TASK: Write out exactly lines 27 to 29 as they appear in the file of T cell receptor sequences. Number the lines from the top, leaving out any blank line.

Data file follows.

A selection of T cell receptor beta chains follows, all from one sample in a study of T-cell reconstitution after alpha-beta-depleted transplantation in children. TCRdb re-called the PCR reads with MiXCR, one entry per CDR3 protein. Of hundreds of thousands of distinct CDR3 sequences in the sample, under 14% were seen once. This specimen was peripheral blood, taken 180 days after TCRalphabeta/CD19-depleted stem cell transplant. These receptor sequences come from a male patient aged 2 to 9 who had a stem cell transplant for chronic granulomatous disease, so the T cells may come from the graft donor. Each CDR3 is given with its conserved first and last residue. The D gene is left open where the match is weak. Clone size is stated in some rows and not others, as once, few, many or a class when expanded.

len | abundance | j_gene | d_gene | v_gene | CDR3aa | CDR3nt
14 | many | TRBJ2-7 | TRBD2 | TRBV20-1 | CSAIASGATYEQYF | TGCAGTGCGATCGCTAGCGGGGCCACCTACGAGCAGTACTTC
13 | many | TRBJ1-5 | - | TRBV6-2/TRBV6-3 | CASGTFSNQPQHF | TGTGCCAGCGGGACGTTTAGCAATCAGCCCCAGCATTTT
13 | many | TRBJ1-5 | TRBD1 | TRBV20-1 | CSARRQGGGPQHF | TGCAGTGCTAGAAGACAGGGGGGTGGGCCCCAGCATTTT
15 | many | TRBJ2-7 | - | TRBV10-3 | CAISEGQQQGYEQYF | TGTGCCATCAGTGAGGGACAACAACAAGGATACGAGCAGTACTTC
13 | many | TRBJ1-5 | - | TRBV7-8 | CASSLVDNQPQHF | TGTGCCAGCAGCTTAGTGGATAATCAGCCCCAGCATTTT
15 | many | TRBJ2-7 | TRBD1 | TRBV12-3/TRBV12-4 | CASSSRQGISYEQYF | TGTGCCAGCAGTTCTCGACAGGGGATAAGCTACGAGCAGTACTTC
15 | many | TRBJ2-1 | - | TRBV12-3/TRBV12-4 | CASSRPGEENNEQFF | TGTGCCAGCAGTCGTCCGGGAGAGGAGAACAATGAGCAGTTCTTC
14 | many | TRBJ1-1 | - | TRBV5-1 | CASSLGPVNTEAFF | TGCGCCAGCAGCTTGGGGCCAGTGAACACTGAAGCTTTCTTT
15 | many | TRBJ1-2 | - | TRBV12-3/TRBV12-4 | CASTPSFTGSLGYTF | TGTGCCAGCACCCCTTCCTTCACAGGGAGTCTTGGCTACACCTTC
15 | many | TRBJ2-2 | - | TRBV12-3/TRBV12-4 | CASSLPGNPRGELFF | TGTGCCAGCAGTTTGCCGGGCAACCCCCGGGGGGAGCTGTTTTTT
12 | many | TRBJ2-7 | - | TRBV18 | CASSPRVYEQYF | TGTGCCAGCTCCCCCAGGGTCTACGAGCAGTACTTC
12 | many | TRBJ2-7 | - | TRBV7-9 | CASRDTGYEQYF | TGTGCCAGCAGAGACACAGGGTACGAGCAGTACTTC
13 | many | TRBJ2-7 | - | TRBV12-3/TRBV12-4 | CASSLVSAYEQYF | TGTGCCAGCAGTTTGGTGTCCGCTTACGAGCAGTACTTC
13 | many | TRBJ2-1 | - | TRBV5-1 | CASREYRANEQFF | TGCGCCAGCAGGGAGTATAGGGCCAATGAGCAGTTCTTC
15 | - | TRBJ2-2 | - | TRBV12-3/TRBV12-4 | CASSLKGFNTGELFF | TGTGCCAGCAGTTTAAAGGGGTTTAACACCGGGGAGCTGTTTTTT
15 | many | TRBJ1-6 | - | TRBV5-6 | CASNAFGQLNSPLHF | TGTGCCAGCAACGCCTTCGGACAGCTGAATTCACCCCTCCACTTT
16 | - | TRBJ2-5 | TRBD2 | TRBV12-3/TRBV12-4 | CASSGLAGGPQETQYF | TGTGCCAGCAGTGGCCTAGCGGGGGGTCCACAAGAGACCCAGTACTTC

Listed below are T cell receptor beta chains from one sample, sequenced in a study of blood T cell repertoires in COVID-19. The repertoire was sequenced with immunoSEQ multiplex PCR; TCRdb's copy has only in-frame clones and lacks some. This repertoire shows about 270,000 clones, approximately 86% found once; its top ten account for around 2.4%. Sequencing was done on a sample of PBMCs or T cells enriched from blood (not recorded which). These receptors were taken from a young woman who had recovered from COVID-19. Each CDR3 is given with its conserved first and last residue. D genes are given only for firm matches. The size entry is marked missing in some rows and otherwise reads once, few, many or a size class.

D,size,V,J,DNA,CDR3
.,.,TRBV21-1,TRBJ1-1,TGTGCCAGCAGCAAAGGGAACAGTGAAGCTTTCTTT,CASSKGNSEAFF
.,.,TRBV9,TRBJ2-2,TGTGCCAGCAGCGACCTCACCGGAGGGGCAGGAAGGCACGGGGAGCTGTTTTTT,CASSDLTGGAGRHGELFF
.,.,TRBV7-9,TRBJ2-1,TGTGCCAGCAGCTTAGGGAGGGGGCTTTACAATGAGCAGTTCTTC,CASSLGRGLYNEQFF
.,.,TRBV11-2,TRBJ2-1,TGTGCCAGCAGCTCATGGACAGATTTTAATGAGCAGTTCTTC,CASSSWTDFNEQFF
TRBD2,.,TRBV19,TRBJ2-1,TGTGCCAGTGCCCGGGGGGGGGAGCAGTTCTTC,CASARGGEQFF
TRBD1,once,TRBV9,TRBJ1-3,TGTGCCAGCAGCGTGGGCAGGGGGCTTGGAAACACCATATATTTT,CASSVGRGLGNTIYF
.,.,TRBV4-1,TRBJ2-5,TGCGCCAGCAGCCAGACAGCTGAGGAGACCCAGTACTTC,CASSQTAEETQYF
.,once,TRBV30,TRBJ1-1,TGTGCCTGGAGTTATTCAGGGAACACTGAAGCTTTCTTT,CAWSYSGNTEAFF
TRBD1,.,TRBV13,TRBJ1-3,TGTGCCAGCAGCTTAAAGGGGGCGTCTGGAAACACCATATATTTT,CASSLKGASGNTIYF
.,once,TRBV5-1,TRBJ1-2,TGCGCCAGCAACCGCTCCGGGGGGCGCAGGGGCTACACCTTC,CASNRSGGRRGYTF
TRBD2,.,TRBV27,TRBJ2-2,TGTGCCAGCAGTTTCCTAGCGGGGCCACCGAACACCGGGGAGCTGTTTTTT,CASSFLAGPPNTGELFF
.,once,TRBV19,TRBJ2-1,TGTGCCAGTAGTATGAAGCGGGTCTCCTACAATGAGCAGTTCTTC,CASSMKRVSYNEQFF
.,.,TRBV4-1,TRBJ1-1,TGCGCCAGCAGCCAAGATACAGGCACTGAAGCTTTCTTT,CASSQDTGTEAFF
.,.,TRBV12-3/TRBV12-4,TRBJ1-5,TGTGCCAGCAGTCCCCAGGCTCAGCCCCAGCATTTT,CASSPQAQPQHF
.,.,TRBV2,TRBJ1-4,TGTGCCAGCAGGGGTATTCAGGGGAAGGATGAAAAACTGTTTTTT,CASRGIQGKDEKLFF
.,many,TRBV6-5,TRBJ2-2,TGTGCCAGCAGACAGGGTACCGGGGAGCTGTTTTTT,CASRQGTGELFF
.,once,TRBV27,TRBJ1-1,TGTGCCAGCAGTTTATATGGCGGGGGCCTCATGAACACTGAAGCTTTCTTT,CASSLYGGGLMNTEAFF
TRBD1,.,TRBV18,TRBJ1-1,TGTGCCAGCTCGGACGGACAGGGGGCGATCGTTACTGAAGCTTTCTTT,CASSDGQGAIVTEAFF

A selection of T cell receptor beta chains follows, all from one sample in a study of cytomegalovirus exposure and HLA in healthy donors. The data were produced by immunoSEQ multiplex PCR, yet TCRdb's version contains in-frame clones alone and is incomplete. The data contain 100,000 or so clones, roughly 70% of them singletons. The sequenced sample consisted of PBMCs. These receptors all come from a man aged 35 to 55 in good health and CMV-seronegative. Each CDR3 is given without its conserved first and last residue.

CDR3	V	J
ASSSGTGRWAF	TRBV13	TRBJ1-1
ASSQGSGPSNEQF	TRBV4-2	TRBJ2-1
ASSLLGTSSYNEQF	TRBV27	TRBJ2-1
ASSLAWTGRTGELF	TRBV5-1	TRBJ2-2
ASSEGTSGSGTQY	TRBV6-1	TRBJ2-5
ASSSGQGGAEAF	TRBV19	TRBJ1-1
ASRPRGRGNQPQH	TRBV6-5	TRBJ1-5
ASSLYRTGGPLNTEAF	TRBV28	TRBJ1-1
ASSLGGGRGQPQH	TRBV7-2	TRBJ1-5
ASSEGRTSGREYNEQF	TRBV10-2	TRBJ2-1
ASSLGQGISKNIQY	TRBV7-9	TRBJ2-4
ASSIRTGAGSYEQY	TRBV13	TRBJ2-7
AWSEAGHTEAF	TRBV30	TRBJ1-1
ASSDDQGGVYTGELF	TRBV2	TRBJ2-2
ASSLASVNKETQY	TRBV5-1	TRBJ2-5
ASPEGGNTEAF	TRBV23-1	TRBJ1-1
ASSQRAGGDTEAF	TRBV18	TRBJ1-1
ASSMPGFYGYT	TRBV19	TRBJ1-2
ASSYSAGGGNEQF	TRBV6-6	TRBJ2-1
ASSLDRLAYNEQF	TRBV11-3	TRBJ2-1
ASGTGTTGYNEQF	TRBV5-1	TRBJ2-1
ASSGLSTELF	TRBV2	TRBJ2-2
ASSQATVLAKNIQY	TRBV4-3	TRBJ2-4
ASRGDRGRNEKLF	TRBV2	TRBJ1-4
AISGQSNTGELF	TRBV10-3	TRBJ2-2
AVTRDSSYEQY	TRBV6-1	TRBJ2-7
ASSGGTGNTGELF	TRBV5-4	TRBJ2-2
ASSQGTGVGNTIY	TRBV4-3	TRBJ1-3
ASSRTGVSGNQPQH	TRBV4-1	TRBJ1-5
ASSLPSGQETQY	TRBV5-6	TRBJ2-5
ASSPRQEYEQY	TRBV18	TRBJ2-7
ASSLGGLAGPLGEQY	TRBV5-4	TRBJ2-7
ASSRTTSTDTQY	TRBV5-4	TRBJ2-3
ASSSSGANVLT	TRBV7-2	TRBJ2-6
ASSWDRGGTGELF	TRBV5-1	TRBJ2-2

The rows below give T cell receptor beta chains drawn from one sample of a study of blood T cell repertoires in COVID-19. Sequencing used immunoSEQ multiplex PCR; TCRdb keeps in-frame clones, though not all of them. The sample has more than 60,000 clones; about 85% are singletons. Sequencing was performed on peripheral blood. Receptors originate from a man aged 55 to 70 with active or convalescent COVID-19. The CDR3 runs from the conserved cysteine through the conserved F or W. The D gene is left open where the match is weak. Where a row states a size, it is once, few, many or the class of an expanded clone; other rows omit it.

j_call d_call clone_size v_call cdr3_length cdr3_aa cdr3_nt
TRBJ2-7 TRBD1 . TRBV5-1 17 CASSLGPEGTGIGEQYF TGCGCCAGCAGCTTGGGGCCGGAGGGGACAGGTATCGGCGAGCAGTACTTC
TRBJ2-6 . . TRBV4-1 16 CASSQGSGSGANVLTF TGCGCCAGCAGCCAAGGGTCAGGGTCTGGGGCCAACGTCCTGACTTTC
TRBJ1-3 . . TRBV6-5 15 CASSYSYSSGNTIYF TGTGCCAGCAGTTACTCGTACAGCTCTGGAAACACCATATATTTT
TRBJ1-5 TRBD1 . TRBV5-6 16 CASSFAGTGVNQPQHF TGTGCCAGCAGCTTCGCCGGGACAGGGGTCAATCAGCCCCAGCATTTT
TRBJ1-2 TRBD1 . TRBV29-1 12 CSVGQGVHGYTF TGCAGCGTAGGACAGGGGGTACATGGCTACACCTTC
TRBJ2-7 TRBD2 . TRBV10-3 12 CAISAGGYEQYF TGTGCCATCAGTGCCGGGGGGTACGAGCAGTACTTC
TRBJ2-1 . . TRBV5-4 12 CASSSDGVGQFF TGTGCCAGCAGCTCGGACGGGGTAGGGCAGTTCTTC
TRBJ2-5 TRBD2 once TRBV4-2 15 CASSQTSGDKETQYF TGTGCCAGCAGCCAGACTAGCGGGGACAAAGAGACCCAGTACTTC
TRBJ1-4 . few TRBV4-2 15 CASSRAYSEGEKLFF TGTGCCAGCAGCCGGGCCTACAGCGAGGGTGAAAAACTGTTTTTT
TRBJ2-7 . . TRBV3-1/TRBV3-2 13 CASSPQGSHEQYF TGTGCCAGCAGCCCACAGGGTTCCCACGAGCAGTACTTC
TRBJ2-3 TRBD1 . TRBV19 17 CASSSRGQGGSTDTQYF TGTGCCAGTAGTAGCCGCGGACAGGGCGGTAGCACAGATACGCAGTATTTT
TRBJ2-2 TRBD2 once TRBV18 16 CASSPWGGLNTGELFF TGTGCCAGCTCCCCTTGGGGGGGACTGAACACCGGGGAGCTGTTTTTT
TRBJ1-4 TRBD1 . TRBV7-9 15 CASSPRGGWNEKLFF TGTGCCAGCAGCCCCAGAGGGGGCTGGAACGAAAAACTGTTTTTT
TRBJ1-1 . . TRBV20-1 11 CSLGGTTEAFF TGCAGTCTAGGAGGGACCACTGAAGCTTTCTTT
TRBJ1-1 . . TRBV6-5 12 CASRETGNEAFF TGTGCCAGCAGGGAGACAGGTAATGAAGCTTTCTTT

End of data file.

TRBD1,once,TRBV9,TRBJ1-3,TGTGCCAGCAGCGTGGGCAGGGGGCTTGGAAACACCATATATTTT,CASSVGRGLGNTIYF
.,.,TRBV4-1,TRBJ2-5,TGCGCCAGCAGCCAGACAGCTGAGGAGACCCAGTACTTC,CASSQTAEETQYF
.,once,TRBV30,TRBJ1-1,TGTGCCTGGAGTTATTCAGGGAACACTGAAGCTTTCTTT,CAWSYSGNTEAFF